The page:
The Case for Face to Face Contacting

I want to take a moment and make the case for a personal face to face contact. Some people call it a visit, a door-step visit, or calling.

Imagine pulling up to a house. You have a partner with you.  If it’s your first time, you don’t have to say anything. Your just there to run interference and pray.  You have a gift bag or something else to give them like an invitation to your class, an upcoming activity, or a personal study guide with the content of what you’re learning in class. 

You knock on the door. The person you’re meeting with comes to the door.  You introduce yourself to them, let them know your from the church, that you aren’t trying to come in (this is when you see the relief on their face), but that you just wanted to meet them and offer them this gift bag.  You ask them about how they heard about the church. You ask them about their church background.  If they are open to further conversation you may even ask them about what they thought about the service or the class. This could lead to a spiritual conversation.  Usually the visit doesn’t go more than 5–10 minutes. That’s okay.

Here is why a face to face follow up is so valuable:

You saw their face and they saw yours.
Ministry best takes place in the context of relationships.  What just happened that couldn’t have happened with a letter, email or phone call? You saw their face and they saw yours!  Face to Face follow up helps to begin a relationship.  You get a context about where they live and what they are interested in.  If they came only for the first time to the service, they don’t really know anyone’s face but maybe the Pastor or Worship Leader.   When you see someone and make that connection and then they come to a Sunday School class, our chances of reaching and keeping that person goes way up. A recent study of 2 groups of people in churches over 5 years was done.  It included people who just came to the worship service and people that came to worship and to a Sunday School class.  16 % of the worship only people were still in attendance 5 years later.  86% of the Sunday School and worship people were in attendance 5 years later. Connecting with people face to face and getting them into a class begins the relationship that will allow for future ministry.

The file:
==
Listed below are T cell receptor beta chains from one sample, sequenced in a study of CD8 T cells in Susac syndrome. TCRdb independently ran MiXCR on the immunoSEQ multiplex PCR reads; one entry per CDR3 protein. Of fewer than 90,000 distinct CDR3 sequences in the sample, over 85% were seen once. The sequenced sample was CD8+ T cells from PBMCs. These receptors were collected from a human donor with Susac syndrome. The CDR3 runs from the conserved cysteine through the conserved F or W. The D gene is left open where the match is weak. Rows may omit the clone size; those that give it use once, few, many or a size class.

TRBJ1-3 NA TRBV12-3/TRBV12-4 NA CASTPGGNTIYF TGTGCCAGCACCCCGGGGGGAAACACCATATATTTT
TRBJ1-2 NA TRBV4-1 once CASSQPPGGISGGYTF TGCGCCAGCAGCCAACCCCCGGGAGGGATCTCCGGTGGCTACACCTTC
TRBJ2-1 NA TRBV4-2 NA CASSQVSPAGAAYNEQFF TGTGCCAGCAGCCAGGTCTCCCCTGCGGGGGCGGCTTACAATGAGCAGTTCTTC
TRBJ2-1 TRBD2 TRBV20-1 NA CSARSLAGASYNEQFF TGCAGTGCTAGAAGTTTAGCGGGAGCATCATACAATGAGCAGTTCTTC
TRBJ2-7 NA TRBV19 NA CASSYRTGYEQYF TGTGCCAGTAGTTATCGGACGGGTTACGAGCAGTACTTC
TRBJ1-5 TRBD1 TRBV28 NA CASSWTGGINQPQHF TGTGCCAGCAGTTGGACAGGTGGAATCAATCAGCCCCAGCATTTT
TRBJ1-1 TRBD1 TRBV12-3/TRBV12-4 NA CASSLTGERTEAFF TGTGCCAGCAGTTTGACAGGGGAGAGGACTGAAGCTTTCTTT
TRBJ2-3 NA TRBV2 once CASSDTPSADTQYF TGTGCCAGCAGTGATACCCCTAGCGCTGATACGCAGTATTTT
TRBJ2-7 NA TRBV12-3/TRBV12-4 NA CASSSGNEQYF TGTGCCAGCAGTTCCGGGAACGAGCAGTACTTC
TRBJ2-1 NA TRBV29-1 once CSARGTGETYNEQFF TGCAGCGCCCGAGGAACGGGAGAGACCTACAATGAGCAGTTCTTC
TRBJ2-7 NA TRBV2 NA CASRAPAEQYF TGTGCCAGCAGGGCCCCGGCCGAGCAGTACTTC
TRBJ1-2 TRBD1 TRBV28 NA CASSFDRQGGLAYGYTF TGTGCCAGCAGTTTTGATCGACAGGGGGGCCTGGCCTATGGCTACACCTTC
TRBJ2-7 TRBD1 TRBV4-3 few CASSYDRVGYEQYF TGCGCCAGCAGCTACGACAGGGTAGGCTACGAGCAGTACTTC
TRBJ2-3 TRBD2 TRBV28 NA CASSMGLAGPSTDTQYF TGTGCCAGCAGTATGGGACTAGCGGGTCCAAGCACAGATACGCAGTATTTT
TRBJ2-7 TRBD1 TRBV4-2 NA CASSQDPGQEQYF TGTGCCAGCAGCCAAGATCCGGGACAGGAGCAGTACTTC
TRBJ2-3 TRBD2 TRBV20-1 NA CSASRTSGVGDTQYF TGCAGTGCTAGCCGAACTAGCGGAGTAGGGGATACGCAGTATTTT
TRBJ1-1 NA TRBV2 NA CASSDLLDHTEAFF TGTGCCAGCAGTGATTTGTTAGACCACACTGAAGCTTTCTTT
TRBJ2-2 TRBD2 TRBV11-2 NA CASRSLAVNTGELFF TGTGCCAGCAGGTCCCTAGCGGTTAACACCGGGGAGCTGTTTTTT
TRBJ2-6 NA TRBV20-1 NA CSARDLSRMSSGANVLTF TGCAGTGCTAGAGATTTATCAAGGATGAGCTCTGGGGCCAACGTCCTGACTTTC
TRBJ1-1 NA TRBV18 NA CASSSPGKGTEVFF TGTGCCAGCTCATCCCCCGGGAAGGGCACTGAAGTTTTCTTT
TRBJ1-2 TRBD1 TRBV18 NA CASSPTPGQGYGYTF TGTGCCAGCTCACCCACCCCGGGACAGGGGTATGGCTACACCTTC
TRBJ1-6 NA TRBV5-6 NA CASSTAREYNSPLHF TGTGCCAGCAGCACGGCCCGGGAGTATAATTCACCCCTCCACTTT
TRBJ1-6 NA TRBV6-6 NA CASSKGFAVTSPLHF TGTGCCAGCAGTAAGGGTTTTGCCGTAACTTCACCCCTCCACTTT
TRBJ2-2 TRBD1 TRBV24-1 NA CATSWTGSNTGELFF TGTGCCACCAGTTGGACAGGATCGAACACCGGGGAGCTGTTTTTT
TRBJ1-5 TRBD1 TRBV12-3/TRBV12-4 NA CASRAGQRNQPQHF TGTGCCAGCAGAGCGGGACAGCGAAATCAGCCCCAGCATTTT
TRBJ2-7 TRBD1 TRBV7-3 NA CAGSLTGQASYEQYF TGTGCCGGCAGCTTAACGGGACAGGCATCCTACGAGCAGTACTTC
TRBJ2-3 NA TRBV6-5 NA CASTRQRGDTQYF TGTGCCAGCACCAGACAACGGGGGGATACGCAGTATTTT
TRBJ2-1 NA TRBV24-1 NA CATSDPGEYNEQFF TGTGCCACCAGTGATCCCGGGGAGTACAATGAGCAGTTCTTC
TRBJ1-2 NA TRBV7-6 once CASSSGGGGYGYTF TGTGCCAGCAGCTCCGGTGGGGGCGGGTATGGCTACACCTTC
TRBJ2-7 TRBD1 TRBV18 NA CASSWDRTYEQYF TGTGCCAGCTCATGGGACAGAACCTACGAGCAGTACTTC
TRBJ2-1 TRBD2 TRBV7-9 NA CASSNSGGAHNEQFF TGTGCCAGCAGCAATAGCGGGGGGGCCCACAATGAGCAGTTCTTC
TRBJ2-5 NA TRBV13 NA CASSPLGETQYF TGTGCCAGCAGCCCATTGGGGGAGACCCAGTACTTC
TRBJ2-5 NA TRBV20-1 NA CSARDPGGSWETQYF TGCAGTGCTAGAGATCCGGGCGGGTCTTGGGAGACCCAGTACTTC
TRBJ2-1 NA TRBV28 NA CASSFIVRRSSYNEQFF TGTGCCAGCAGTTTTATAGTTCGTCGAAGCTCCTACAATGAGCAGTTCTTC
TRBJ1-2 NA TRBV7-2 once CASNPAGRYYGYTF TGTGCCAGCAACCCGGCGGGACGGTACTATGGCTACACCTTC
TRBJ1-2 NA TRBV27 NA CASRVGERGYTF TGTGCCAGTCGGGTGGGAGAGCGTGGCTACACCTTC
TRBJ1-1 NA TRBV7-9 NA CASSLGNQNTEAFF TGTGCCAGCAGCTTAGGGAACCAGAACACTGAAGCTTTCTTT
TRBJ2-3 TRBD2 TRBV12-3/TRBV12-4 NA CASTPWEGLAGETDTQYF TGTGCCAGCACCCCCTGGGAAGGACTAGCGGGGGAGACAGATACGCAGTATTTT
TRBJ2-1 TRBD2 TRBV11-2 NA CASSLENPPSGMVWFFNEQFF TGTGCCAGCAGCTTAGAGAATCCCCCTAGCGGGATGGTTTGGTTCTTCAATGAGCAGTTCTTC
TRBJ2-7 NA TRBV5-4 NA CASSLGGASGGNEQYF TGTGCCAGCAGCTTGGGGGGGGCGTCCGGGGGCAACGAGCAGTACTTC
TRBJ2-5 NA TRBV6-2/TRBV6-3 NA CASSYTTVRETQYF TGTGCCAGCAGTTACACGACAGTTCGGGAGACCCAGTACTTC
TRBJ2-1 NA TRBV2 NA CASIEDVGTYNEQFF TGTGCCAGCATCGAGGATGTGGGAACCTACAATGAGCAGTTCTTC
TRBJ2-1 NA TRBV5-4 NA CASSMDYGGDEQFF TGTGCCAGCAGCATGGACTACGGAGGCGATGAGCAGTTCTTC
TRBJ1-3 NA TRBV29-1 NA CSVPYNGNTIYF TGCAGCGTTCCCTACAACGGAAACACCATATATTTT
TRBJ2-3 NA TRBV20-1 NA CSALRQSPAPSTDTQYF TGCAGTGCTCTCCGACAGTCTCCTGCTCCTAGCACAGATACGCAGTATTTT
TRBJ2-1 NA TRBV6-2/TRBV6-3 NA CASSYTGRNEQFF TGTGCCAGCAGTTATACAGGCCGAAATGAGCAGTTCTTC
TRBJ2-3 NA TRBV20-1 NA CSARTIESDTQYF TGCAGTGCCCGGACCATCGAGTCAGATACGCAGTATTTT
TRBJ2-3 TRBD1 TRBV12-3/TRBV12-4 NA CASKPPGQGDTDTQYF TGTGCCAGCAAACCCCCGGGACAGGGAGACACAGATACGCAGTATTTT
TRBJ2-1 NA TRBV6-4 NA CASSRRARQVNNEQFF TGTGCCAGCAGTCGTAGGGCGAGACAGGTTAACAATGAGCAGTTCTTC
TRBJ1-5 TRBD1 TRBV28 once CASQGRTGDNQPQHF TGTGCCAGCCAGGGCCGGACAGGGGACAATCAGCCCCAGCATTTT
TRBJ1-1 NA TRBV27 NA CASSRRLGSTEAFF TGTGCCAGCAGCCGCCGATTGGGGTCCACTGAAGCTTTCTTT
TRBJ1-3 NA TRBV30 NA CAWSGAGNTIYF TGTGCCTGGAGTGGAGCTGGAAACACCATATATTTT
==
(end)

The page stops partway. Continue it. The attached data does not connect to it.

Your chance of finding out where they are spiritually goes way up.

There are conversations that can happen that are just more prone to happen if you are face to face.  When someone visited our church they experienced hearing the Word of God.  Frankly, it’s not that hard to get into a spiritual conversation with that person.  2 Questions you can ask to get to the spiritual are:

    • How did you hear about our church?
    • What’s your church background?

You got to do ministry with someone.

Often more is caught than taught.  Our jobs as leaders is to equip the saints for the work of the ministry.  Some of the people that I’ve been able to pour the most into in my ministry have been people who have sat in my passenger seat as we went and shared the gospel and ministered to others.  Who were most impacted by Jesus- the crowds of people Jesus ministered to or the men who did ministry alongside him?  The truth is that both were impacted.  Jesus discipled his followers through three methods:  knowledge (He taught them truth),  experience- (they watched Him minister), and coaching (He instructed and corrected them as they ministered).  Following up on people that God gives to us with someone else helps us have a venue for the experience and coaching parts of discipleship.

You are contributing to a change in the culture of our church from an inward focus to an outward focus.

We are doing visitation, in part, to try to create a culture in our church of evangelism and an outward focus.  We want a culture of equipping and expecting our people to get out of the four walls of the church to talk to people about the Lord.
You might be saying, wouldn’t it be better if you got an appointment?  If you can make an appointment, go for it.  Still, there are people who need to be followed up on who will not make an appointment that you could connect with by making a doorstep visit or dropping off a gift.
But what if they aren’t home, or won’t come to the door? When you leave a note, or gift bag it shows that someone followed up and that someone cares.  You can still make a phone call and make a connection that way.

The likelihood of you being evangelistic the rest of your life goes up.